Wyoming Republican Rep. Cynthia Lummis drew just one Democratic opponent by Friday's registration deadline: an Arizona man who says he entered the race with no hope of winning and only wanted to spur Wyoming Democrats to field a candidate of their own.

Richard Grayson, of Apache Junction, Arizona, said Friday that he's run for Congress several times before in other states. He said he's a writer who has worked as a college professor and lawyer and now divides his time between Arizona and Brooklyn.

As the clock wound down Friday afternoon with no other Democratic candidates coming forward, Grayson expressed surprise that he could have the party's congressional nomination to himself for no more effort than sending in his candidacy papers.

"I'm not going to get elected, obviously," Grayson said. "Otherwise somebody from Wyoming would have run. I assume somebody else will file."

Robin Van Ausdall, director of the Wyoming Democratic Party, said Friday that the situation shows it's tough for the minority party to recruit viable candidates.

"I am not thrilled with it, but I also am not willing to twist somebody's arm," she said.

Grayson said he briefly lived in Wyoming in 1998, when he went to a writer's workshop in Ucross. He said he's gay, is not married and has no children. Asked whether he intended to campaign in Wyoming if he were the only Democrat on the ballot, he said, "I guess so, yeah."

But Grayson, who turns 63 next week, noted that Wyoming is large, with the smallest population of any state, and he said it would be a tough state to campaign in.

Van Ausdall said the Wyoming Democratic Party would have liked to field a strong contender in the House race but didn't turn up the right candidate.

"It's a big thing to ask of somebody to quit a job and ask every single person they know for money and raise several million dollars for a long-shot chance," she said.

A Democrat hasn't held statewide office in Wyoming since Gov. Dave Freudenthal ended his second term nearly four years ago. Registered Republicans outnumber Democrats statewide by a ratio of more than 3-to-1.

"Either we run somebody who spends two years or more, raises millions and runs a perfect campaign, or we run somebody for the sake of running them," Van Ausdall said. "It's either-or; those are the options. There's no middle ground."

Lummis, one of the richest members of Congress, announced last month that she's seeking re-election to a fourth term to the state's lone seat in the U.S. House of Representatives. She faces a primary challenge from Jason Senteney, a state corrections officer from Yoder.

In the U.S. Senate race, incumbent Sen. Mike Enzi, R-Wyo., drew four Republican and four Democratic challengers. On the Republican side, Enzi will face:

— Thomas Bleming, of Lusk, a self-described soldier of fortune.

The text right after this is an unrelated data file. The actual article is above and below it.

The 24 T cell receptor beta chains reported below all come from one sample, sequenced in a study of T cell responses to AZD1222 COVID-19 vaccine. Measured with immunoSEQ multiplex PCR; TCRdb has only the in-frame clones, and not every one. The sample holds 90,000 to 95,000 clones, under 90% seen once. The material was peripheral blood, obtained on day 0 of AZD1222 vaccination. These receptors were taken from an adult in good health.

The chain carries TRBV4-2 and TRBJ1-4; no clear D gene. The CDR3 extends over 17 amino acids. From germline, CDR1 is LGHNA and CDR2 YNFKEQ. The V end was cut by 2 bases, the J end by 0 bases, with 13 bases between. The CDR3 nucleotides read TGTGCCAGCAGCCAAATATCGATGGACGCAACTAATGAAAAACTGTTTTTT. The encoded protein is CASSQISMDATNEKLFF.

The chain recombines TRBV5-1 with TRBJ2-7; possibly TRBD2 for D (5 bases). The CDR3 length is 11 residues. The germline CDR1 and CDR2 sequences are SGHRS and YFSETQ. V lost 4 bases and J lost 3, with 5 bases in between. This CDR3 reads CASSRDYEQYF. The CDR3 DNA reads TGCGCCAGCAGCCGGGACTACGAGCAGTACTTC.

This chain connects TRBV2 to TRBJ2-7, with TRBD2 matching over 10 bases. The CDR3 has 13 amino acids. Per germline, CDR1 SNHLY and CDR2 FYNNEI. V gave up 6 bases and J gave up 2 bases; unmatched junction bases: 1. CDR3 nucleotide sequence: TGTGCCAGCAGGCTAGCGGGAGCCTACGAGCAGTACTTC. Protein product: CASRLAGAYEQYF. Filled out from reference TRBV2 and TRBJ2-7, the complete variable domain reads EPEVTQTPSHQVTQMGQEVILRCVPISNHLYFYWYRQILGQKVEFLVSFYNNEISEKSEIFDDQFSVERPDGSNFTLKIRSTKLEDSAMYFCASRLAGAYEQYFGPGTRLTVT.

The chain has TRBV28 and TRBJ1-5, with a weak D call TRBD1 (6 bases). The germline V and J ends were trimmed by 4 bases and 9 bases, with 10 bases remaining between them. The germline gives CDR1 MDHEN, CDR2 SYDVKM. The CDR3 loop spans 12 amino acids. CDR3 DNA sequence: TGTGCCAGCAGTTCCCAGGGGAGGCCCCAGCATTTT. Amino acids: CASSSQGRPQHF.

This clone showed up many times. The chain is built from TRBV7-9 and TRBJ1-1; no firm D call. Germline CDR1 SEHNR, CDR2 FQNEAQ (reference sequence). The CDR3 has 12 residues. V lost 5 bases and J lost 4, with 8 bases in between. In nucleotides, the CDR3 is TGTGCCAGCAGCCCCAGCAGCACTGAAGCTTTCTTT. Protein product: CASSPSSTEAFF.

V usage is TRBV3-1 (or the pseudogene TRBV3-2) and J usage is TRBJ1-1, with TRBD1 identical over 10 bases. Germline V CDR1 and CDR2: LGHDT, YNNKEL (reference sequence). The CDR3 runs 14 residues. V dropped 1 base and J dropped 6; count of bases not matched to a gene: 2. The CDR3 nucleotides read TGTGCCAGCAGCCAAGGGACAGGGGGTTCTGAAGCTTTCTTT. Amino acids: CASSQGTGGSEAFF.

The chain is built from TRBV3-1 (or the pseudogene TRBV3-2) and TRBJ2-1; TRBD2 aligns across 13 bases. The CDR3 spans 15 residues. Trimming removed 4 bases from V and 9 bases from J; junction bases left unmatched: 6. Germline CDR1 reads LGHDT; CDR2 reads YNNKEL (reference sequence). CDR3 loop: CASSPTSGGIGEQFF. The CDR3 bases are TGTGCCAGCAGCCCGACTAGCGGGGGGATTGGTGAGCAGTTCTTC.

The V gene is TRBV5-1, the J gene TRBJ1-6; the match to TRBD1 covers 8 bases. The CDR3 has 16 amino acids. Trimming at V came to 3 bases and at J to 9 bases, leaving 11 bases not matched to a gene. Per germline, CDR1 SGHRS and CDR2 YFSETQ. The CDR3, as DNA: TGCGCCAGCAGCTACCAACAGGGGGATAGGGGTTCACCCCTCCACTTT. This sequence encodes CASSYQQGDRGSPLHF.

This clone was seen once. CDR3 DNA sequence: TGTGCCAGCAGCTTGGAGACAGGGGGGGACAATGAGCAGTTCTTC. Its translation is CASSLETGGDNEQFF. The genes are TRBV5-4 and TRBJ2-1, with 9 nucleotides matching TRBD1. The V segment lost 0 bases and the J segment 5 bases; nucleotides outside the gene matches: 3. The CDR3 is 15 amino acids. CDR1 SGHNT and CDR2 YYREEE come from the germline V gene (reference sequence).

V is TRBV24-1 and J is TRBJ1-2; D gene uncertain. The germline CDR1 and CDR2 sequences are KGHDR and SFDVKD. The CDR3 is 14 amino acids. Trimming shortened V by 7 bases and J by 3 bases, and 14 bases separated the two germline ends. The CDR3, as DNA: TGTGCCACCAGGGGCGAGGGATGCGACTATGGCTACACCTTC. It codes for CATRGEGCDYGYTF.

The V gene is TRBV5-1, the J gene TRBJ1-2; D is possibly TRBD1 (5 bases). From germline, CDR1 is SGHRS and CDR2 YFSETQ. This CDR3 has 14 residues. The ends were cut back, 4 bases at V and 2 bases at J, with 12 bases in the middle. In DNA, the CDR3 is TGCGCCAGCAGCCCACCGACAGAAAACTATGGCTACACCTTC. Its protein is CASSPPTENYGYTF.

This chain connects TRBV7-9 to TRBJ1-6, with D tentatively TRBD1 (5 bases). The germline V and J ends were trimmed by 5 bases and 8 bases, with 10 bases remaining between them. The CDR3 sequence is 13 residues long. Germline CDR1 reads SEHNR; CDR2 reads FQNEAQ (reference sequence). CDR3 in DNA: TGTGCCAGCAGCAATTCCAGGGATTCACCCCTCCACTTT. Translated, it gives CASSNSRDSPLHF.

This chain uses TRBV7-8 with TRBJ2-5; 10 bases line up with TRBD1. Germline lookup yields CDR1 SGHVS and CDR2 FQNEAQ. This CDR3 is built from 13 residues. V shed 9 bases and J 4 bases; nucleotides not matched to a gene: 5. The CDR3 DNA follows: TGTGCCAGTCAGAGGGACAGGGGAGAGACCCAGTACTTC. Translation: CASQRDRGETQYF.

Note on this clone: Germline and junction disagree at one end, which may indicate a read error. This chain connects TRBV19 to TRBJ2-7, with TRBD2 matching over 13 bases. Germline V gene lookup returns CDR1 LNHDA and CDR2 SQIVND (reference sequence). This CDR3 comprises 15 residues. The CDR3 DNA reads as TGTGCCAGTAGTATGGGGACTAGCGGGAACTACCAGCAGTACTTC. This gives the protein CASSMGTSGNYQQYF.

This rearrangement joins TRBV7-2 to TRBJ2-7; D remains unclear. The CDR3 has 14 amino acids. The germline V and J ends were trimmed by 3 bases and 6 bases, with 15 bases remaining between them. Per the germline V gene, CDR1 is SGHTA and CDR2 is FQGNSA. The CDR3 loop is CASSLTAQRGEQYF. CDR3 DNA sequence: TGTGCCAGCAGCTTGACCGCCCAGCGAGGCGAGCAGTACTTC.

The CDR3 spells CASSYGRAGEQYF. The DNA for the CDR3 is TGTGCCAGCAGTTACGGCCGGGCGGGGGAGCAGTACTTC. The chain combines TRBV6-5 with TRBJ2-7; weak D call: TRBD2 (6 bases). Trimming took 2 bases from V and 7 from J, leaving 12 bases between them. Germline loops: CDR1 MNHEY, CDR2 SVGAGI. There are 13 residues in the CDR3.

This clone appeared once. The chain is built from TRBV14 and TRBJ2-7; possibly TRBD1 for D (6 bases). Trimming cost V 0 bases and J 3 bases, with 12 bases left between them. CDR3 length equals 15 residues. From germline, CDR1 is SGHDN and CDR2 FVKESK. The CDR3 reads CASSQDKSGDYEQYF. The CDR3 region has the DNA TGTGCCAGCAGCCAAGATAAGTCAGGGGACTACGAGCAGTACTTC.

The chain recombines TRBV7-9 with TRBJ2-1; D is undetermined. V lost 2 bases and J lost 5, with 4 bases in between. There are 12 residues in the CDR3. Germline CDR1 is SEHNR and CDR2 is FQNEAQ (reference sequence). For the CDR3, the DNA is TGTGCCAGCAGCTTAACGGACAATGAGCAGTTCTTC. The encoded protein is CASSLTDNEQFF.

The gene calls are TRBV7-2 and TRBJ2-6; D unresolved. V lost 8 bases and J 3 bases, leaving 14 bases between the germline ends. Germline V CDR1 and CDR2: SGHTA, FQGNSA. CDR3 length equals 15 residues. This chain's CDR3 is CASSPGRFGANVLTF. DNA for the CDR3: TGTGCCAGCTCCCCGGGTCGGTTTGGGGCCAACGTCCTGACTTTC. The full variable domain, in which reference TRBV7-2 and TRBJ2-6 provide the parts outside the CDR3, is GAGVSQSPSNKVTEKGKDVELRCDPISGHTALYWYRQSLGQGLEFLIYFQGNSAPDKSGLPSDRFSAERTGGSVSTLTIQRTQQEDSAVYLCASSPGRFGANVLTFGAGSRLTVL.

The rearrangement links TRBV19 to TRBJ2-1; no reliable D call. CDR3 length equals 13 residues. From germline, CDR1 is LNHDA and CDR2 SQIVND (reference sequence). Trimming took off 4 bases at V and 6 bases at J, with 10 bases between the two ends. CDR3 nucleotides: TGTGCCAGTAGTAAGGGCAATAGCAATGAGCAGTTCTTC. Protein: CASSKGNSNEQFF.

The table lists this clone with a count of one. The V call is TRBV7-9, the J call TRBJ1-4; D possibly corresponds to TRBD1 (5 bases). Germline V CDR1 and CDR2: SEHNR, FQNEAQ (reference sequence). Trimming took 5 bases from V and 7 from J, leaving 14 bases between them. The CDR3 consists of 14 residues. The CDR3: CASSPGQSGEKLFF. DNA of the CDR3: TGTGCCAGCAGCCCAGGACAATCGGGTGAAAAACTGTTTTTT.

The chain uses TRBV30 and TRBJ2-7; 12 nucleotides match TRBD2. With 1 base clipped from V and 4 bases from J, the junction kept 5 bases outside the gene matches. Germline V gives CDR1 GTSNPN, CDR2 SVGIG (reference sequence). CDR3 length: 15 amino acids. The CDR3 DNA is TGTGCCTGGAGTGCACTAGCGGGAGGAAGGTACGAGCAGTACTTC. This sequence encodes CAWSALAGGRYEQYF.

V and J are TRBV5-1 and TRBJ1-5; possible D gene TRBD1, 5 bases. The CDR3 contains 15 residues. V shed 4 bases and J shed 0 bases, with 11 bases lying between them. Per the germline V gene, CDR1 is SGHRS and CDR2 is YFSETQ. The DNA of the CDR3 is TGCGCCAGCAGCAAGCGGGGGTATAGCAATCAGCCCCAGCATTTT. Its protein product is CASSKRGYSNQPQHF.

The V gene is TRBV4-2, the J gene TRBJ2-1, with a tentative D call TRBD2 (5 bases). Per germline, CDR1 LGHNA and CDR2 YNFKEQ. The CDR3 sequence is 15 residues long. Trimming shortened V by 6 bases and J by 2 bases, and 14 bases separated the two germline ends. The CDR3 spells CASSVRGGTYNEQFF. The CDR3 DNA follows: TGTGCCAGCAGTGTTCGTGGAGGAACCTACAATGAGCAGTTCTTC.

— Arthur Bruce Clifton, of Cheyenne, an oil company worker.

— Bryan E. Miller, of Sheridan, a retired Air Force officer and energy consultant.

— James "Coaltrain" Gregory, of Jackson. An attempt to reach Jackson on Friday wasn't immediately successful.

On the Democratic side, the following candidates registered for the U.S. Senate primary:

— Al Hamburg, of Torrington, a perennial candidate who has run unsuccessfully for many political offices.

— Charlie Hardy, of Cheyenne, a former priest.

— Rex Wilde, of Cheyenne, a worker for a contracting company who ran for governor unsuccessfully in 2010.

— William Bryk, of Brooklyn, New York. He has run for Congress in several other states over the past several years.

In the governor's race, incumbent Republican Gov. Matt Mead is seeking re-election. Challenging him for his party's nomination are State Superintendent of Public Instruction Cindy Hill and Taylor Haynes, a doctor and rancher who lives in Cheyenne.

Pete Gosar, of Laramie, stepped down as chairman of the Wyoming Democratic Party early this month and entered the governor's race as the only Democrat.

The race to succeed outgoing Wyoming Secretary of State Max Maxfield has drawn a crowd of Republicans but no Democrats. Republican candidates for secretary of state are the following:

— Ed Murray, a Cheyenne businessman.

— Ed Buchanan, of Torrington, a lawyer and former speaker of the Wyoming House.

— Pete Illoway, of Cheyenne, a businessman and former legislator.

— Clark Stith, a Rock Springs lawyer and former Sweetwater County Republican chairman.

Incumbent state Treasurer Mark Gordon, a Republican, faces a challenge from Ron Redo, of Cheyenne, in his party's primary. No Democrats registered.

Three Republicans registered for the primary contest for state superintendent of public instruction: Bill Winney, of Bondurant; Jillian Balow, of Cheyenne; and Sheryl Lain, of Cheyenne. Democrat Mike Ceballos is unopposed in seeking his party's nomination for the education post.

State Auditor Cynthia Cloud, a Republican, faces no opposition from either party.

(2) comments


she will be fine though this one.....The Kiss of death, democrat, lawyer and Arizona. any questions?


So this is the best the democrats can do? A nonresident writer, occasional professor and lawyer and a homosexual. Also a self-described sacrificial lamb.

Yet the democrats will continue to grouse and wonder why that no Ds can get elected in Wyoming. They will continue to blame the conservative majority as being too backward and uneducated to appreciate someone so obviously intelligent and progressive. Pathetic.

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